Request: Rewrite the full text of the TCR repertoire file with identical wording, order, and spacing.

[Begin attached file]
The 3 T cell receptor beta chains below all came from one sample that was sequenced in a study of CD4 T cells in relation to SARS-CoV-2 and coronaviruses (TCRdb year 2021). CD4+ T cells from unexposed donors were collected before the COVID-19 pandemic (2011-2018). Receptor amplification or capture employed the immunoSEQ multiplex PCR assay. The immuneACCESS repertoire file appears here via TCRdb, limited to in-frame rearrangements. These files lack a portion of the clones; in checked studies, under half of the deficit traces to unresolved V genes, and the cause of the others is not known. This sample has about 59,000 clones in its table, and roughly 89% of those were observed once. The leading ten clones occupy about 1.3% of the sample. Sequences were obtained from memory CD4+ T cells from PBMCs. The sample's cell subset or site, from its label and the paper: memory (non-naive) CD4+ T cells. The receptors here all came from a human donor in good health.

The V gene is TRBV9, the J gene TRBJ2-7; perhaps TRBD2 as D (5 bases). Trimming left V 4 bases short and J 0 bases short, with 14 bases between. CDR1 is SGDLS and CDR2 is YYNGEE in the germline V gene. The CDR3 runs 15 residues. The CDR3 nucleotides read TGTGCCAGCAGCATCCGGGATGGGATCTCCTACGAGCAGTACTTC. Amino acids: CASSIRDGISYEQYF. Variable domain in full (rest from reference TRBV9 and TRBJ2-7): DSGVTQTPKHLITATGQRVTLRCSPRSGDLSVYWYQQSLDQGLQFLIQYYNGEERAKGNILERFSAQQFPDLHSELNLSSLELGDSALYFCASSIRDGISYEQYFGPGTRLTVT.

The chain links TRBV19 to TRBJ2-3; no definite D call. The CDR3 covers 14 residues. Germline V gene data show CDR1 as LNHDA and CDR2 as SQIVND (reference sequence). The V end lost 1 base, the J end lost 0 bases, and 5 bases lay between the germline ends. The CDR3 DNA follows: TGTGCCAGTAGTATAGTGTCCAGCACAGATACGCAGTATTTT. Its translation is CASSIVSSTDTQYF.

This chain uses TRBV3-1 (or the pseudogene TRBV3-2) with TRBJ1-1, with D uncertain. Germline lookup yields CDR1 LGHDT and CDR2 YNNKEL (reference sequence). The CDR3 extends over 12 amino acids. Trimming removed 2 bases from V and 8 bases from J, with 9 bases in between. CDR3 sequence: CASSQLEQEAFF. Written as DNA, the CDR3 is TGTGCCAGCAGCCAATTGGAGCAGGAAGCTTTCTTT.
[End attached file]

The 3 T cell receptor beta chains below all came from one sample that was sequenced in a study of CD4 T cells in relation to SARS-CoV-2 and coronaviruses (TCRdb year 2021). CD4+ T cells from unexposed donors were collected before the COVID-19 pandemic (2011-2018). Receptor amplification or capture employed the immunoSEQ multiplex PCR assay. The immuneACCESS repertoire file appears here via TCRdb, limited to in-frame rearrangements. These files lack a portion of the clones; in checked studies, under half of the deficit traces to unresolved V genes, and the cause of the others is not known. This sample has about 59,000 clones in its table, and roughly 89% of those were observed once. The leading ten clones occupy about 1.3% of the sample. Sequences were obtained from memory CD4+ T cells from PBMCs. The sample's cell subset or site, from its label and the paper: memory (non-naive) CD4+ T cells. The receptors here all came from a human donor in good health.

The V gene is TRBV9, the J gene TRBJ2-7; perhaps TRBD2 as D (5 bases). Trimming left V 4 bases short and J 0 bases short, with 14 bases between. CDR1 is SGDLS and CDR2 is YYNGEE in the germline V gene. The CDR3 runs 15 residues. The CDR3 nucleotides read TGTGCCAGCAGCATCCGGGATGGGATCTCCTACGAGCAGTACTTC. Amino acids: CASSIRDGISYEQYF. Variable domain in full (rest from reference TRBV9 and TRBJ2-7): DSGVTQTPKHLITATGQRVTLRCSPRSGDLSVYWYQQSLDQGLQFLIQYYNGEERAKGNILERFSAQQFPDLHSELNLSSLELGDSALYFCASSIRDGISYEQYFGPGTRLTVT.

The chain links TRBV19 to TRBJ2-3; no definite D call. The CDR3 covers 14 residues. Germline V gene data show CDR1 as LNHDA and CDR2 as SQIVND (reference sequence). The V end lost 1 base, the J end lost 0 bases, and 5 bases lay between the germline ends. The CDR3 DNA follows: TGTGCCAGTAGTATAGTGTCCAGCACAGATACGCAGTATTTT. Its translation is CASSIVSSTDTQYF.

This chain uses TRBV3-1 (or the pseudogene TRBV3-2) with TRBJ1-1, with D uncertain. Germline lookup yields CDR1 LGHDT and CDR2 YNNKEL (reference sequence). The CDR3 extends over 12 amino acids. Trimming removed 2 bases from V and 8 bases from J, with 9 bases in between. CDR3 sequence: CASSQLEQEAFF. Written as DNA, the CDR3 is TGTGCCAGCAGCCAATTGGAGCAGGAAGCTTTCTTT.